The new Russian government will cease to be a place for formulating strategies and implementing policies. Instead, it will focus on creatively calculating and reporting Russia’s accomplishments to technically meet the president’s expectations.
The United States’ latest round of sanctions has hit Russia hard. In the future, the Russian state will have to share the emerging risks and minimize socioeconomic consequences for the impacted regions and industries. This will lead to a new wave of property redistribution based upon state — not economic — interests.
The symbolic and real dimensions of Russian politics are in radical contradiction of each other.
The conflict that will dominate Putin’s fourth term is not between the doves and hawks, but between two economic schools: the industrialists, who believe the economy is made up of manufacturing machines, and the liberals, who are convinced that it consists of money. No technocrat will be able to form an efficient team from people who have fundamentally different ideas of what the economy actually is.
Putin’s goal is now neither to recreate the USSR, nor to become part of the West. Rather, the ambition is to build an economic and technological “West” inside Russia, while continuing an aggressive posture towards the West on the outside.
A consensus among the Kremlin’s supporters has become an ideology: Russia may have problems, but it is united by anti-Western, isolationist, and conservative values.
Most Russian citizens do not express a strong desire for sweeping change and do not have in mind a specific road map for reforms. And yet most Russians understand that the country cannot move forward, or even stay in place, without reforms.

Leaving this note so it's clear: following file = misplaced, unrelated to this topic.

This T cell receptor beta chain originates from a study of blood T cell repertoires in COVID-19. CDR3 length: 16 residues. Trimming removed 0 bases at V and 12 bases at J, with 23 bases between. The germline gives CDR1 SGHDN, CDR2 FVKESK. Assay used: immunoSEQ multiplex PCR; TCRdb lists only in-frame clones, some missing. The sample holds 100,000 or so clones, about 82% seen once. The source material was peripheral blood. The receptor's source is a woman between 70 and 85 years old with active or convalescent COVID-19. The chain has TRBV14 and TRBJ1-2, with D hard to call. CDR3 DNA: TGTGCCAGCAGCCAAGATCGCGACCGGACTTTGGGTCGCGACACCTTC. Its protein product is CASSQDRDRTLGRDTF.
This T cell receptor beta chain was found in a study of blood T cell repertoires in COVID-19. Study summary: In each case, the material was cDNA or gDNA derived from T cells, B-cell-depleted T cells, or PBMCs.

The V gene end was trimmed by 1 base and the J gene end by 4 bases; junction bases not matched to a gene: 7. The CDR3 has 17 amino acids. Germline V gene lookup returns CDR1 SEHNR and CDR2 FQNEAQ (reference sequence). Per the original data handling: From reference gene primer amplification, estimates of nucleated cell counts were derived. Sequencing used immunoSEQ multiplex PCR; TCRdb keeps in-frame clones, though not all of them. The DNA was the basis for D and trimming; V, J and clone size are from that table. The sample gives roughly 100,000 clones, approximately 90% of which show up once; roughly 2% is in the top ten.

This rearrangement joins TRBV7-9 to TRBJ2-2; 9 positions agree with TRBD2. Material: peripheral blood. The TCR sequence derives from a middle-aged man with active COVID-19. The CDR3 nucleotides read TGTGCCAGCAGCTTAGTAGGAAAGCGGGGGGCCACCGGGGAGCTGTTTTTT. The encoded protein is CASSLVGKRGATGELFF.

Whatever changes 2018 and 2024 bring to Russia’s leadership, the broader political system will become increasingly depersonalized, making it—rather than the president—the source of stability.
Do not expect modernization after Putin’s 2018 reelection. Instead, the system he built will function on autopilot as the Russian leader continues to lose direct control over events, ideas, and actions. But that doesn’t imply democratization. In essence, the head of state finds himself chained to the galley that he built himself.
Vladimir Putin is sending out signals about how he sees his fourth presidential term. Domestic initiatives are not a presidential priority and will be dealt with at the technocratic level. In the political sphere, the real threat to Putin’s power comes from the moderate opposition. Above all, there is to be no more democratic window dressing. Preparations are well under way for a new act.